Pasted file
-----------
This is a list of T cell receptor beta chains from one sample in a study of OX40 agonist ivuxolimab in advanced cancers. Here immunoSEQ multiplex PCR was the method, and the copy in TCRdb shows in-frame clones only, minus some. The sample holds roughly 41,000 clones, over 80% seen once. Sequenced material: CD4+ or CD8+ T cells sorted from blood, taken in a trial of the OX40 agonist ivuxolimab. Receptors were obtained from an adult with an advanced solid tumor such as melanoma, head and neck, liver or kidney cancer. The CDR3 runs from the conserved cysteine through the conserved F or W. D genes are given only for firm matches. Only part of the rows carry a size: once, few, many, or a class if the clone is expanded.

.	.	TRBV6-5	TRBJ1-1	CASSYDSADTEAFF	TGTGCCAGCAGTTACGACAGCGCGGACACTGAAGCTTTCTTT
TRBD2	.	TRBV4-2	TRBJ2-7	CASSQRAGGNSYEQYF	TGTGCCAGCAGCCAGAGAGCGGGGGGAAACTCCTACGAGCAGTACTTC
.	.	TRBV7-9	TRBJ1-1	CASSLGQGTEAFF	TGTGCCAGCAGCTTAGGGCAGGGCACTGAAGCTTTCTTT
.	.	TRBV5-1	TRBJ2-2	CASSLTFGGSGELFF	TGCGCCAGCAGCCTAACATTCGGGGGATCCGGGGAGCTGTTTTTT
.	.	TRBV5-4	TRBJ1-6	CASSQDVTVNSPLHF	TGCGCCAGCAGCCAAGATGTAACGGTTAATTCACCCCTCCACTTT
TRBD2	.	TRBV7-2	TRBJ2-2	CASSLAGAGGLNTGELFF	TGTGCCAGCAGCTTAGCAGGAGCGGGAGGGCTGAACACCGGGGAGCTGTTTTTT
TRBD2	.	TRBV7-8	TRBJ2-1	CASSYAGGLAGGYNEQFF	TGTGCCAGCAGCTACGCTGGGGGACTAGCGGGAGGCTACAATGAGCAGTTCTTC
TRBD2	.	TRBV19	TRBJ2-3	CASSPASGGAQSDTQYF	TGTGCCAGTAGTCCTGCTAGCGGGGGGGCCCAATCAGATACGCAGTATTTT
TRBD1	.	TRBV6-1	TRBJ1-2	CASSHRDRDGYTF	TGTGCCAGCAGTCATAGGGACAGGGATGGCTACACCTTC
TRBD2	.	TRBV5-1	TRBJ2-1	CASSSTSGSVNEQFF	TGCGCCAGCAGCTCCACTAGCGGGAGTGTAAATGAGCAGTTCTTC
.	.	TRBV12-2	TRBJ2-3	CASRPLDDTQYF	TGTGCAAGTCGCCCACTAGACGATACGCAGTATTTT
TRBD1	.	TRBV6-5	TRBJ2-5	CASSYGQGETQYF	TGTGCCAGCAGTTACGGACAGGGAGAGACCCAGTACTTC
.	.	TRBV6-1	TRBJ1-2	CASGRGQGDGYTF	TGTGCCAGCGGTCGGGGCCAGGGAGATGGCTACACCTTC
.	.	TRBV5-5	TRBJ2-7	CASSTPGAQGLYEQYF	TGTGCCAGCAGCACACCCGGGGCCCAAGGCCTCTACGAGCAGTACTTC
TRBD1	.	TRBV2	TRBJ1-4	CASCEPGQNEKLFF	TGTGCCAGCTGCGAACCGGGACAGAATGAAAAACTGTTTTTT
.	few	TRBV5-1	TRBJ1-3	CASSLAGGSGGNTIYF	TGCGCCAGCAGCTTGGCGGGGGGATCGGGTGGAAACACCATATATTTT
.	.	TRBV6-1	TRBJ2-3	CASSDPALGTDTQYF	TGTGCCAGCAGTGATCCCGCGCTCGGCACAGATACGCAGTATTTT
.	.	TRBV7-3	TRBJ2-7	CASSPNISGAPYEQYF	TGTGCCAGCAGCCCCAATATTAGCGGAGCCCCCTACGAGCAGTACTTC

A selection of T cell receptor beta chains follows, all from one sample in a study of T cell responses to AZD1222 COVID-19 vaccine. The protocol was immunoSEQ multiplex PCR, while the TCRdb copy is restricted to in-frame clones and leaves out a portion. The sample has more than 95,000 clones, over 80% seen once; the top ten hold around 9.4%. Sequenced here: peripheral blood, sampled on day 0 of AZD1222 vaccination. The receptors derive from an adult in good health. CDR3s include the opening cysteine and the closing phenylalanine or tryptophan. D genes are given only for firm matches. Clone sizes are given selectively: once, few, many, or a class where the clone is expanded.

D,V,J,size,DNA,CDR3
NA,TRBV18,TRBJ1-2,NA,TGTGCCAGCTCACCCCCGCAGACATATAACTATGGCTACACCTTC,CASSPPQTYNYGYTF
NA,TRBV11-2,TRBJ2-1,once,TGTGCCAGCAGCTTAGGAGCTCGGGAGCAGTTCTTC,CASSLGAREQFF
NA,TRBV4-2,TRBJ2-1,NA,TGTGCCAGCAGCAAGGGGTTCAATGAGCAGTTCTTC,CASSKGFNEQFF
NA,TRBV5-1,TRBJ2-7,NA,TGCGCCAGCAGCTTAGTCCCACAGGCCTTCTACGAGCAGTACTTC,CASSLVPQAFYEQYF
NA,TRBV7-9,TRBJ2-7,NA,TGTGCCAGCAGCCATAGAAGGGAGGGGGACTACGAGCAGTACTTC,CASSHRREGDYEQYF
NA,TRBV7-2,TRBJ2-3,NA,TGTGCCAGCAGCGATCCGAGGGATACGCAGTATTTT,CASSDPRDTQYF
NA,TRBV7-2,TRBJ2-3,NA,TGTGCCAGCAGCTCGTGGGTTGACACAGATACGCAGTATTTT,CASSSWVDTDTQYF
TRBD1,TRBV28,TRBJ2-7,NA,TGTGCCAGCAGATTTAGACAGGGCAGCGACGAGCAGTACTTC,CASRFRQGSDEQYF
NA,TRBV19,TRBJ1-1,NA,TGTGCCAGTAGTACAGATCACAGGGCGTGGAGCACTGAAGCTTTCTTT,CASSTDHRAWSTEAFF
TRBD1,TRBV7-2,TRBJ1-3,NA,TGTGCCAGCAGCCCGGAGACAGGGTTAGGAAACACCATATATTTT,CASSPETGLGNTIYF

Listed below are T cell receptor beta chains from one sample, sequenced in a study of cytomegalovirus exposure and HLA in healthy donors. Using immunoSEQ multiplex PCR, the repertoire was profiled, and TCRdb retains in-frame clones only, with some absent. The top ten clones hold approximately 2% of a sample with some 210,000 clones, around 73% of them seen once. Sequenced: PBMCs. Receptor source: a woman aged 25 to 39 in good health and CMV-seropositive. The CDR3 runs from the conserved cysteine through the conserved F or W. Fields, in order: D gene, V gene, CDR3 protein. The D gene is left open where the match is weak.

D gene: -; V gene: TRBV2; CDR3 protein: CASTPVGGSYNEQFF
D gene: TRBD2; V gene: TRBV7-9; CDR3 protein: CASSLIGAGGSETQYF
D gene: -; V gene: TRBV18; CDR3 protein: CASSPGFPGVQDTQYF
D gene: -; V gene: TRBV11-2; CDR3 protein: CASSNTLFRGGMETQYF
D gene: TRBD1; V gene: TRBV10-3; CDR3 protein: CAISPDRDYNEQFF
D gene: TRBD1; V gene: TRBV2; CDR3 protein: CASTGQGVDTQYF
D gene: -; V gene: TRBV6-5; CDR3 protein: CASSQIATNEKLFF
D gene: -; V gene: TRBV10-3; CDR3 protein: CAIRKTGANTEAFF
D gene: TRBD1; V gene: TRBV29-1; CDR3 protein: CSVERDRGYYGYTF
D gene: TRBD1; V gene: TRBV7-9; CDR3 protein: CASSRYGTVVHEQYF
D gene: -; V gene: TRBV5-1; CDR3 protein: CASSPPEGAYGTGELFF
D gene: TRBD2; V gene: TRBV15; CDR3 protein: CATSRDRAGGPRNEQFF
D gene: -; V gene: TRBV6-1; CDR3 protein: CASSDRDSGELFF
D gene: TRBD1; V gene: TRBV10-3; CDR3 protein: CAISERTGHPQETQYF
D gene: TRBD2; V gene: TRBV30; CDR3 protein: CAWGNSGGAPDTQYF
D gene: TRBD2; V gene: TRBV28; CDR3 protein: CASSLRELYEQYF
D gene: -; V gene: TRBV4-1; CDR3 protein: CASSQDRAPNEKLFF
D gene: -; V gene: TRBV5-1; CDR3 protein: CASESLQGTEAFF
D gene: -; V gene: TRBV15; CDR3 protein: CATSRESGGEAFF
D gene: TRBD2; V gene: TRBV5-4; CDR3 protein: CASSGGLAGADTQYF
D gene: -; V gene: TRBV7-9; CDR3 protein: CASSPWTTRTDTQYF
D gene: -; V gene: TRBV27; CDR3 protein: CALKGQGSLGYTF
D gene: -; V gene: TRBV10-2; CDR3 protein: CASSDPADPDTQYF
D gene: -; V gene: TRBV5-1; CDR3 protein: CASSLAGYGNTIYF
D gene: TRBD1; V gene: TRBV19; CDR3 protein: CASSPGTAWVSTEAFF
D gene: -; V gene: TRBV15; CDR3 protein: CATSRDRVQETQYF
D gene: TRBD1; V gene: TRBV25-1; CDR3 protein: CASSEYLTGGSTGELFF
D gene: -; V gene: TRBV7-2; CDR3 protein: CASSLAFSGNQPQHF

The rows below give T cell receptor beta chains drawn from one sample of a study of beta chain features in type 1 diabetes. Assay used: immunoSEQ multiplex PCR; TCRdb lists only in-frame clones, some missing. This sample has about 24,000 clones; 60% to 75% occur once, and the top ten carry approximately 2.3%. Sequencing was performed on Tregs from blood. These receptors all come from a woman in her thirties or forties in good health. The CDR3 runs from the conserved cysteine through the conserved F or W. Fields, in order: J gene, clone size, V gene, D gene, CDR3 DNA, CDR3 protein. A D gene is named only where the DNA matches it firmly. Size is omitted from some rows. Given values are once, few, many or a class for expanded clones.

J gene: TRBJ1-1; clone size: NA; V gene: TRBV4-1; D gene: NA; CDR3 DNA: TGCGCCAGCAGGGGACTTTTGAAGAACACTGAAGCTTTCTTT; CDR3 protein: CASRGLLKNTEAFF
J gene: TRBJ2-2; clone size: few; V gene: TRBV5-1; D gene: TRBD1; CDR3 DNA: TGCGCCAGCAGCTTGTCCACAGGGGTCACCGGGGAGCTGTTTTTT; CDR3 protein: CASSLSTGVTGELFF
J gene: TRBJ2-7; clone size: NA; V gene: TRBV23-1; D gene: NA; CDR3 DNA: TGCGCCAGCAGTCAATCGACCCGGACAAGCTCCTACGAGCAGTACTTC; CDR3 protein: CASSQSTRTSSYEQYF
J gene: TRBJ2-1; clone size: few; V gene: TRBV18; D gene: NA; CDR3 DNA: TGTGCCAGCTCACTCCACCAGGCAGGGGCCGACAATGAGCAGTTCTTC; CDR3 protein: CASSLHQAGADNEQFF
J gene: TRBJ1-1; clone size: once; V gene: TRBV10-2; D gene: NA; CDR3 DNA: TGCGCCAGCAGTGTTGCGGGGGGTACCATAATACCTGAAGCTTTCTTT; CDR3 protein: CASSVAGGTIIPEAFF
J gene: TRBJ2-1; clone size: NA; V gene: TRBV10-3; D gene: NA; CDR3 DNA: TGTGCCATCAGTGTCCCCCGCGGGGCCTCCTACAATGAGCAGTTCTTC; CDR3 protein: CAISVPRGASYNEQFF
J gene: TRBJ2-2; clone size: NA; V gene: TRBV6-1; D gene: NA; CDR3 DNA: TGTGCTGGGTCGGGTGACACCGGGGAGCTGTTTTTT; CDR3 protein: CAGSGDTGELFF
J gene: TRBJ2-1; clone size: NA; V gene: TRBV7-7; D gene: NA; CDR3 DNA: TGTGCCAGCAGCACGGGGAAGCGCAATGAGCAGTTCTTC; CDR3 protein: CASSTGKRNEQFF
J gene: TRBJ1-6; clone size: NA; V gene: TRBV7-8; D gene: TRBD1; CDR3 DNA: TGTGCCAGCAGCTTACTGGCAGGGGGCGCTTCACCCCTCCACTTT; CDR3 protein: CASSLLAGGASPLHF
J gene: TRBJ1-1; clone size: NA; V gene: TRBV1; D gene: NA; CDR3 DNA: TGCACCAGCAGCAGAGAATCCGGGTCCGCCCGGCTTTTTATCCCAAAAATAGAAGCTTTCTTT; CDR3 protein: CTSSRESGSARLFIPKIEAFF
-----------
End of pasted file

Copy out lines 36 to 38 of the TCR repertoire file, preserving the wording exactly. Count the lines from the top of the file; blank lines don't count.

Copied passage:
D gene: -; V gene: TRBV11-2; CDR3 protein: CASSNTLFRGGMETQYF
D gene: TRBD1; V gene: TRBV10-3; CDR3 protein: CAISPDRDYNEQFF
D gene: TRBD1; V gene: TRBV2; CDR3 protein: CASTGQGVDTQYF